Many of the wives who contact me about finding a way to save their marriages realize that they had some part in the marital collapse.  I often hear comments like: "we grew apart," or "we didn't make an effort to stay connected."  Another example is "things just changed between us and the spark is gone."  Even though these are vague phrases that could mean any number of different things, most wives understand their role in whatever has happened. Many admit that they weren't exactly a good wife in the past, but they want to change.

Sometimes though, I hear from a wife who is willing to shoulder all of the blame and who has a very specific reason that her husband left and wants a divorce.  And often that reason is either the wife or her behavior.  I recently heard from a wife who deeply regretted that same behavior, was sure it was the reason that her husband left her, and insisted that she was a changed person as the result of losing him.  She wanted to know how she could make her husband see or believe that she'd changed in the hopes of getting him back.

She said, in part:  "my husband left me last month.  A mutual friend just told me that my husband confessed that he left because he was tired of me constantly putting him last and being so selfish.  He told our friend that he never felt like he was the most important thing to me, that I took him for granted, and that I treated friends or colleagues better than I treated my own husband.  Hearing this devastated me, but once I calmed down, I realized that these things were true.  Looking back, I was often very selfish and I put my own needs ahead of his.  I neglected him, ignored his needs and wishes, and wasn't home nearly enough.  I always placed him last because I assumed he would be there no matter what. And he was too nice of a guy to make a big deal out of any of this until he just couldn't take it anymore.  I deeply regret the way I treated him, and if he was to ever give me another chance, I'd prove to him that I'd never treat him that way or take him for granted again.  But, he told our friend that he intended to file for divorce because he wants to move on with his life and start over.  How can I convince him that I've changed and that he should take me back before it's too late?"  I'll try to address these concerns in the following article.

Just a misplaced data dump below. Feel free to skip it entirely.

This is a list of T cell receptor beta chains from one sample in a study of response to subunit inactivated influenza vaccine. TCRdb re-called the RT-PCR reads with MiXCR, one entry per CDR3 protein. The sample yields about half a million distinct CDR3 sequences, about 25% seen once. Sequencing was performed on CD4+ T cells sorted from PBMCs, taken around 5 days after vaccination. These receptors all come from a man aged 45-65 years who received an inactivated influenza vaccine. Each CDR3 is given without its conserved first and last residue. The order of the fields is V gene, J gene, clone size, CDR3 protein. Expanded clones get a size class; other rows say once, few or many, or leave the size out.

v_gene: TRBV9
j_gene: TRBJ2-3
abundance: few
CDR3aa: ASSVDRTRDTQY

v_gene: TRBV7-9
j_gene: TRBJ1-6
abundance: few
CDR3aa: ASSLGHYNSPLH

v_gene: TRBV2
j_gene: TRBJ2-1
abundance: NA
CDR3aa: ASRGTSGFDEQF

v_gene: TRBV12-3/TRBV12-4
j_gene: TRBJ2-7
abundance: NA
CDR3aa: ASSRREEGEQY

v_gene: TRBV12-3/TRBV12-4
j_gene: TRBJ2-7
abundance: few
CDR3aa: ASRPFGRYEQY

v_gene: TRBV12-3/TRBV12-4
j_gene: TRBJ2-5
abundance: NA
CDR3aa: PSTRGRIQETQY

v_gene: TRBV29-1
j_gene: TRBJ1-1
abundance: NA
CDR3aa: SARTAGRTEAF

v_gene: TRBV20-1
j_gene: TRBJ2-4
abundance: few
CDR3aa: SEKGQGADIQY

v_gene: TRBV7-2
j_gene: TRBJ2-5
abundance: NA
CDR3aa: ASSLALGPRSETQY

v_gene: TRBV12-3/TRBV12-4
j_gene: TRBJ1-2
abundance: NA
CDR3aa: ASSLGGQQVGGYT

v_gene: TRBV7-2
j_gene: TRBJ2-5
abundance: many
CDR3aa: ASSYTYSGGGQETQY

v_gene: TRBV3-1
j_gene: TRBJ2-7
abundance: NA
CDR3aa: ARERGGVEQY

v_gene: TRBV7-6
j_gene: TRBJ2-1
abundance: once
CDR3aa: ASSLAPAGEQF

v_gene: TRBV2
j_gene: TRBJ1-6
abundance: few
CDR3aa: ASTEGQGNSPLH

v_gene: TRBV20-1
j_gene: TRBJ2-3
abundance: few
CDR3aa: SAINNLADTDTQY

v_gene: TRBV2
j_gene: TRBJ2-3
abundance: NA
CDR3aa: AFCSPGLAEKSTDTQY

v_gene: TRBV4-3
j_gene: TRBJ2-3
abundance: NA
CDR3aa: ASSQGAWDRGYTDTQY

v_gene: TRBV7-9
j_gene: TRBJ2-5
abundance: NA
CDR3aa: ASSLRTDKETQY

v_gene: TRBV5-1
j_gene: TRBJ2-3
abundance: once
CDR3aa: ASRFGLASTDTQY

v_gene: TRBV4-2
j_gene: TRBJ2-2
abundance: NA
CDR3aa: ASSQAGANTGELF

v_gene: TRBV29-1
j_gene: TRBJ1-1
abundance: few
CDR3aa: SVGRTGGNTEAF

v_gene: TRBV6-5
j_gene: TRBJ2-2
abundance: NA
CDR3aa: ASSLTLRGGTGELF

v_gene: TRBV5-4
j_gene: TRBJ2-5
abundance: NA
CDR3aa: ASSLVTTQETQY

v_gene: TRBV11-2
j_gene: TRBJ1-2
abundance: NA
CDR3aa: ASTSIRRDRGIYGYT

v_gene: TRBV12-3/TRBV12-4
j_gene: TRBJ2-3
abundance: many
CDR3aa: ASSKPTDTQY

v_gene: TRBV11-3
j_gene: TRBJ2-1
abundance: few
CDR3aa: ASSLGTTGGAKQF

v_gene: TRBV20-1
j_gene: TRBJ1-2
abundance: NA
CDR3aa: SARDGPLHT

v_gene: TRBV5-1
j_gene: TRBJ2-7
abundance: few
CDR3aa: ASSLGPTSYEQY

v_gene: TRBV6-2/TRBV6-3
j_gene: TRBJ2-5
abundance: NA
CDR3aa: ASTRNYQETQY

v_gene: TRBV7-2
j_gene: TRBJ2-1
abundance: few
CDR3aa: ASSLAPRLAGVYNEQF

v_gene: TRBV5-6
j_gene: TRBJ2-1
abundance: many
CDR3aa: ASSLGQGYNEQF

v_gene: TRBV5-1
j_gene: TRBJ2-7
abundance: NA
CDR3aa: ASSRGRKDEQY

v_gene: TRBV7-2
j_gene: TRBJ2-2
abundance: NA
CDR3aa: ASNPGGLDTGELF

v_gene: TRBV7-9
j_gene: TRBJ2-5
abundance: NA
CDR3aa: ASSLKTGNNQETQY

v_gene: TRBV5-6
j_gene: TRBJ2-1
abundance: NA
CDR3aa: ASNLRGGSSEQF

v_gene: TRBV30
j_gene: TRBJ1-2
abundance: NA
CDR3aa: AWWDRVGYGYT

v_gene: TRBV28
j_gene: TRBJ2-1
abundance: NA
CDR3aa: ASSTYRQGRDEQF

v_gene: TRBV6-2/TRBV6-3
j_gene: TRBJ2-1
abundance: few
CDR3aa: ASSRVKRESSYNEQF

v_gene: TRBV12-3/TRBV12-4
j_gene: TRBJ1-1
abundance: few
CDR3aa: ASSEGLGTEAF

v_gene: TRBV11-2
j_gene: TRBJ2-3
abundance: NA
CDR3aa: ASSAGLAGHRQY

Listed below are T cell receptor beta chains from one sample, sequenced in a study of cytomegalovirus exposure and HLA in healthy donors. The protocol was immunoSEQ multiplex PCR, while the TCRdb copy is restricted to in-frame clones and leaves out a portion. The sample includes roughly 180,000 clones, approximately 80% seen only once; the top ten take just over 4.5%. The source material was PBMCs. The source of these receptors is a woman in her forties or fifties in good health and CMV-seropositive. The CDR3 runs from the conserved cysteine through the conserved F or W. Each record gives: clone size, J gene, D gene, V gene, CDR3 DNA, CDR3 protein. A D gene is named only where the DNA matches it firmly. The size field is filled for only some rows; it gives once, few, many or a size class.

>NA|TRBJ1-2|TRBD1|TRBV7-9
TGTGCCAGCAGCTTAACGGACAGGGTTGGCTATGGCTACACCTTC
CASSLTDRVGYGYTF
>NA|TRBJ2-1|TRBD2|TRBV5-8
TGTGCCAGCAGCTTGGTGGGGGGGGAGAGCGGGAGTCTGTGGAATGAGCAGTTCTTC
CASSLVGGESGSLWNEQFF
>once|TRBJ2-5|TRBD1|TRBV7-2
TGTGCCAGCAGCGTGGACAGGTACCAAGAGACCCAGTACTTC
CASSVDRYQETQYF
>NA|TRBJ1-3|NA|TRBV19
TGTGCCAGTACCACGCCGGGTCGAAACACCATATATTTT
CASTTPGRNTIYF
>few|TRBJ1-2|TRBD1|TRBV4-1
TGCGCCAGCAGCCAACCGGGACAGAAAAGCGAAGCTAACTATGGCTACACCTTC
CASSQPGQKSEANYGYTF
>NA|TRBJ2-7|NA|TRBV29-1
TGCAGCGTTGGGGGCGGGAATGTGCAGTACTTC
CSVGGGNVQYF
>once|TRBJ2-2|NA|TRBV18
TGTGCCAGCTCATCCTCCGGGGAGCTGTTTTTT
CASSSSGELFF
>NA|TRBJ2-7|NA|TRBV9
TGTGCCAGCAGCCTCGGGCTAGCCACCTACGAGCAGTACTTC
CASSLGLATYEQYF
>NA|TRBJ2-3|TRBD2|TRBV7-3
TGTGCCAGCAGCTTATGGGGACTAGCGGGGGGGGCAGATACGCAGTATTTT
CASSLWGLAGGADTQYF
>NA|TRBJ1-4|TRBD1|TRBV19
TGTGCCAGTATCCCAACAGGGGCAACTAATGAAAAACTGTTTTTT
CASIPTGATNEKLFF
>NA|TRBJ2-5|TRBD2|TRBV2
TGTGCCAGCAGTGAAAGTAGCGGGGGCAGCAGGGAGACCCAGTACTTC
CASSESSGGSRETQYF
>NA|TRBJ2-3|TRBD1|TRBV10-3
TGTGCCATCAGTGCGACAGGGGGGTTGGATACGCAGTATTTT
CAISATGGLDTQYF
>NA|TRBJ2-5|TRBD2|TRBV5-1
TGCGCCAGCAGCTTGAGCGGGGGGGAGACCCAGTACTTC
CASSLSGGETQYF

Focus On Showing Him You've Changed Before You Focus On Trying To Get Him Back: Some of the most difficult things that wife was going to need to overcome was the husband's feelings that her changes were "too little too late" or that they were only manufactured to get him back for the short term, at which time she would probably revert back to her old ways.

It's common and understandable for a husband who has left (or who is getting ready to file a divorce) to doubt any sudden changes that never happened the whole time that you were married.  So, to avoid him doubting you, you'll need to move very slowly and take this process one step at a time.   In my observation, wives who place their focus only on trying to get him back have a much higher failure rate because the husband has his doubts and he doesn't like feeling manipulated.